John Defterios: I would not start from this point, but I think with the presence of His Royal Highness and the Crown Prince of Bahrain, it would be very interesting to start with the Eastern Mediterranean. My question is, if all this goes on, it could be a counterweight to Russia's influence over gas in the European Union. We're talking about a window of opportunity, aren't we? So you have a Defense Agreement with France, which is an important move, the US has renewed the defense cooperation agreement with Greece, another important move, and you are building alliances here, in the Gulf region. So is it time to move on to the gas field and, consequently, to address Turkey's desire to claim that field?
Kyriakos Mitsotakis: Of course. I'm glad to point out that we signed two very important strategic partnership agreements last month. A defense agreement with France and the five-year mutual defense cooperation agreement with the United States. At the same time, we are following developments in the energy sector in Europe with large increases in gas prices. And we need to remind ourselves what is the logical way to diversify our gas supply sources. And I believe, like most of my European colleagues, that gas will be a transitional fuel for the foreseeable future.
So if that's really the case, how can we make the most of the gas reserves in the Eastern Mediterranean and the Middle East? Various ideas have been proposed. It could be a pipeline, the East Med pipeline that would transport gas directly from Cyprus, Egypt, Israel, to Greece, or it could be liquefied natural gas that would be transported to Egypt, and from its liquefied form will be re-gasified in Greece, where we have the ability to supply not only the Greek gas network, but also the European gas network. So this is the first stage.
The second stage would be the promotion of our electrical connections. We have signed an agreement with Egypt, but I am sure there will also be a lot of interest in extending this kind of agreement with Saudi Arabia. If this area has the potential to generate very cheap electricity from renewable sources - and I am referring primarily to the sun - would not it be in the common interest to transfer this electricity to the European market? How can this be possible? It could be done if we created an interconnection either from Egypt or from Israel to Greece. And then from Greece, electricity could pass to the European market.
And if we look even further into the future, if we talk about hydrogen, hydrogen could also find its way to the European market. Thinking about the future, Greece, again, due to our geography, is in the right place to be a transit country for all energy sources. At the same time, what we are doing is developing our own production capacity in the field of renewable energy sources. We are closing all our lignite plants, a process that will be completed by 2028 at the latest and we are investing heavily in renewable energy sources, while our new goal, which is of great interest - and I am sure it will also be of great interest for Investors operating in the wider region - is offshore wind energy, for which very soon we will present a legal framework to utilize the significant wind potential we have in Greece.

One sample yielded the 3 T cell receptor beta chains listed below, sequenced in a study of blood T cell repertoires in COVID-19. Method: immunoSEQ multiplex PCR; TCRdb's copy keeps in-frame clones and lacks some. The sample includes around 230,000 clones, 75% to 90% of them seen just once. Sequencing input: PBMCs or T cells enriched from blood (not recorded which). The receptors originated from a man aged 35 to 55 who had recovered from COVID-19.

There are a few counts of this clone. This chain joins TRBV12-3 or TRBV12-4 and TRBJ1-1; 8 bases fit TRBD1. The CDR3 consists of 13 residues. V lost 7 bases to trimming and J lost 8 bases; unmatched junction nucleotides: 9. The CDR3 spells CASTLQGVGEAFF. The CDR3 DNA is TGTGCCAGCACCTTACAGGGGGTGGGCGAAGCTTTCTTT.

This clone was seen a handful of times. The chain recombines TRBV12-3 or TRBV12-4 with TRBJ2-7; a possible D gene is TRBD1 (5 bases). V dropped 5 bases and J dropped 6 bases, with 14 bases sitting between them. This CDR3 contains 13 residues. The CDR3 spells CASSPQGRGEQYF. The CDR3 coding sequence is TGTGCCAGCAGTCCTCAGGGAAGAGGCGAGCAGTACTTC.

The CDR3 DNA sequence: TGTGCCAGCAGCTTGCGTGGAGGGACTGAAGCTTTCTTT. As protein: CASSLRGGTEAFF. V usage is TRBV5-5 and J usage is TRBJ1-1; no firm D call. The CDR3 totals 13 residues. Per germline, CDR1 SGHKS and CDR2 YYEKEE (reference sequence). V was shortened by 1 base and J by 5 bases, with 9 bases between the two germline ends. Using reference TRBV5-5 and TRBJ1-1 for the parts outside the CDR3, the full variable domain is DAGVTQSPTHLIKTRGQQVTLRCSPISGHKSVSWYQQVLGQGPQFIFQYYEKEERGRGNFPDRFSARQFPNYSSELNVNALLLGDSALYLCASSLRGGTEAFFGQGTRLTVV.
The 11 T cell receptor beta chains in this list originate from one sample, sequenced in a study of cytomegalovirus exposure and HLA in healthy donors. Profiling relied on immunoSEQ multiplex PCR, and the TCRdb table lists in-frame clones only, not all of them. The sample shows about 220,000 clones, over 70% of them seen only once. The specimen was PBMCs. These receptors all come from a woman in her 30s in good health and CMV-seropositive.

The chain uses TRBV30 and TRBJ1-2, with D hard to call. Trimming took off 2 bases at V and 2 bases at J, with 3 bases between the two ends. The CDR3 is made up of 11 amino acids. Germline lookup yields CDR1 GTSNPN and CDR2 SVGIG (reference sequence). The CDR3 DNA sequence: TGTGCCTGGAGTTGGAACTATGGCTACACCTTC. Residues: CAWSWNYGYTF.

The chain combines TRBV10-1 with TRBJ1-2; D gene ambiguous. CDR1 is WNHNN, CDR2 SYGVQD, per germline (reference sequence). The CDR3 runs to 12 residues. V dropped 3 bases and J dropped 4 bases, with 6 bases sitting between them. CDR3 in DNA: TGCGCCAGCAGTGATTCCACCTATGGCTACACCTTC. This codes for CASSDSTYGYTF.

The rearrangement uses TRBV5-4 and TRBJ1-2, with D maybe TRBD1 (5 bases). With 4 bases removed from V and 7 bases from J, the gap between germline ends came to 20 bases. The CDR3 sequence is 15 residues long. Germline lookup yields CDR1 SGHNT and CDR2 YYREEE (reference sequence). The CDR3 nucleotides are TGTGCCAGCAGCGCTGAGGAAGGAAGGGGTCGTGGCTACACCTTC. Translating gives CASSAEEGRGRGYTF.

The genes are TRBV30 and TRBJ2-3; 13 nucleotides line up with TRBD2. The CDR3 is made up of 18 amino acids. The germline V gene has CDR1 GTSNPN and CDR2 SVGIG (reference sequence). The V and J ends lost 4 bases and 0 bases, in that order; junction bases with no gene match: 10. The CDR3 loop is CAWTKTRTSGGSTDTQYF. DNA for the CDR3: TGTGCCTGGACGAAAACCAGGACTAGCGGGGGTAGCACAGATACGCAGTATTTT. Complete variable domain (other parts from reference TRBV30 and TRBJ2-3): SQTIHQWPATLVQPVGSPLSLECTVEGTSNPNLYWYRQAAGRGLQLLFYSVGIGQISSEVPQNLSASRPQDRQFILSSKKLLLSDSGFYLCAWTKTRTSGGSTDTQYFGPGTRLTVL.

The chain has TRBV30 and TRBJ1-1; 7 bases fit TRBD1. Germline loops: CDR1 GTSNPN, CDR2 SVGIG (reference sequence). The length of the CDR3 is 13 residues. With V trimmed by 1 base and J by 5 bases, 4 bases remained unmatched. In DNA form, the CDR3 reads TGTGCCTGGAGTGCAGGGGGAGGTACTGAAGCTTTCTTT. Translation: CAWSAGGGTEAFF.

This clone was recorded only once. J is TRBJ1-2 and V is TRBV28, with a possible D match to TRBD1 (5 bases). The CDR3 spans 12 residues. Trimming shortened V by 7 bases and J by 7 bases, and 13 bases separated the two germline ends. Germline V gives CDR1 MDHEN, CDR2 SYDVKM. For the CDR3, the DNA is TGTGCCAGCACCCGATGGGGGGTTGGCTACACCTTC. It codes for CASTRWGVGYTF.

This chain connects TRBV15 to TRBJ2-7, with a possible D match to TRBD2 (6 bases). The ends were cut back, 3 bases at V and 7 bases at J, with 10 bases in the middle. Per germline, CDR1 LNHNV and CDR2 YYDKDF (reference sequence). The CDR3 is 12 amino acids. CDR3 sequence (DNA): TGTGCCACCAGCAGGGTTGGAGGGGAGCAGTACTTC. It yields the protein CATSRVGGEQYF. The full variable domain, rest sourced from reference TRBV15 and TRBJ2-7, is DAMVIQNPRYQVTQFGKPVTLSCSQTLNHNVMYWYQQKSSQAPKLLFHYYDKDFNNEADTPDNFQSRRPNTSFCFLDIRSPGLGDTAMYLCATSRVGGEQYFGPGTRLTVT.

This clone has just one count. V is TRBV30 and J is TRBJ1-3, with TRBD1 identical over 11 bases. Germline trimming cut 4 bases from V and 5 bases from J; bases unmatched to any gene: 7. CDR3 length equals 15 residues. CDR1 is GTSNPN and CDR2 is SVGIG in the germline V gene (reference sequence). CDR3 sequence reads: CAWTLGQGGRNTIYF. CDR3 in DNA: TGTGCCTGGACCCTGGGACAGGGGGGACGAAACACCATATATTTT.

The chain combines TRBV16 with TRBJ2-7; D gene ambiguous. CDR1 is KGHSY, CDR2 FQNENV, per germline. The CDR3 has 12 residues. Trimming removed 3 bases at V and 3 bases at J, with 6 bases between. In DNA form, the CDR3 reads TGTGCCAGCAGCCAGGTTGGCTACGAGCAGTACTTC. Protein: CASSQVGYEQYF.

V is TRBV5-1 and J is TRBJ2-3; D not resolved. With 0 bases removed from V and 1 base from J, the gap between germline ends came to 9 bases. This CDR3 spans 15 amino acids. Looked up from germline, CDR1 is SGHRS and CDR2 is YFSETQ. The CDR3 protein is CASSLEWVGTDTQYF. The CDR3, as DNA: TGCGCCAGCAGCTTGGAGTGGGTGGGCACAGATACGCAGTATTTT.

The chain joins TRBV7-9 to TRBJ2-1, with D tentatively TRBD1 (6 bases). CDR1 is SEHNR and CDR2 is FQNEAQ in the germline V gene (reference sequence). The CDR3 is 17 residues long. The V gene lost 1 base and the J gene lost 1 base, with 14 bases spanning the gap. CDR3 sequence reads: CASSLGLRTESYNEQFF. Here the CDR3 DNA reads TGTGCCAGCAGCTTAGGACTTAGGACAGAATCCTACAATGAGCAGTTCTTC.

John Defterios: I would like to know if there is interest here in Saudi Arabia, the United Arab Emirates and other regional investors to be active in the gas market. Do they also see the prospects that you currently see in this field?
Kyriakos Mitsotakis: It is certain. But our discussions covered many different areas, not just the energy sector. The main message I want to convey today is that the Greece of 2021 has absolutely nothing to do with the Greece of the previous decade. We have gone through a very difficult period, a deep economic crisis, as you know. But since our government took over, and despite the Covid pandemic and geopolitical challenges in what has to do with Turkey, we have implemented very important reforms, reduced taxes, the investment climate is much better and we are now attracting significant foreign investment at unprecedented levels.
So I believe that Greece is at the very beginning of a long-term development cycle. And I want the funds that will come from this region of the world to be part of our success story. And we are already seeing a lot of interest in many different areas. Take for example the part of hospitality and tourism, where we have always played a leading role, but we need more facilities of high standards. And this is an area where there are synergies between Greece and Saudi Arabia. We have the know-how and Saudi Arabia can do great things in the hospitality industry. So there is another area of possible cooperation where we can transfer our know-how to a country that explores its prospects in various types of investment.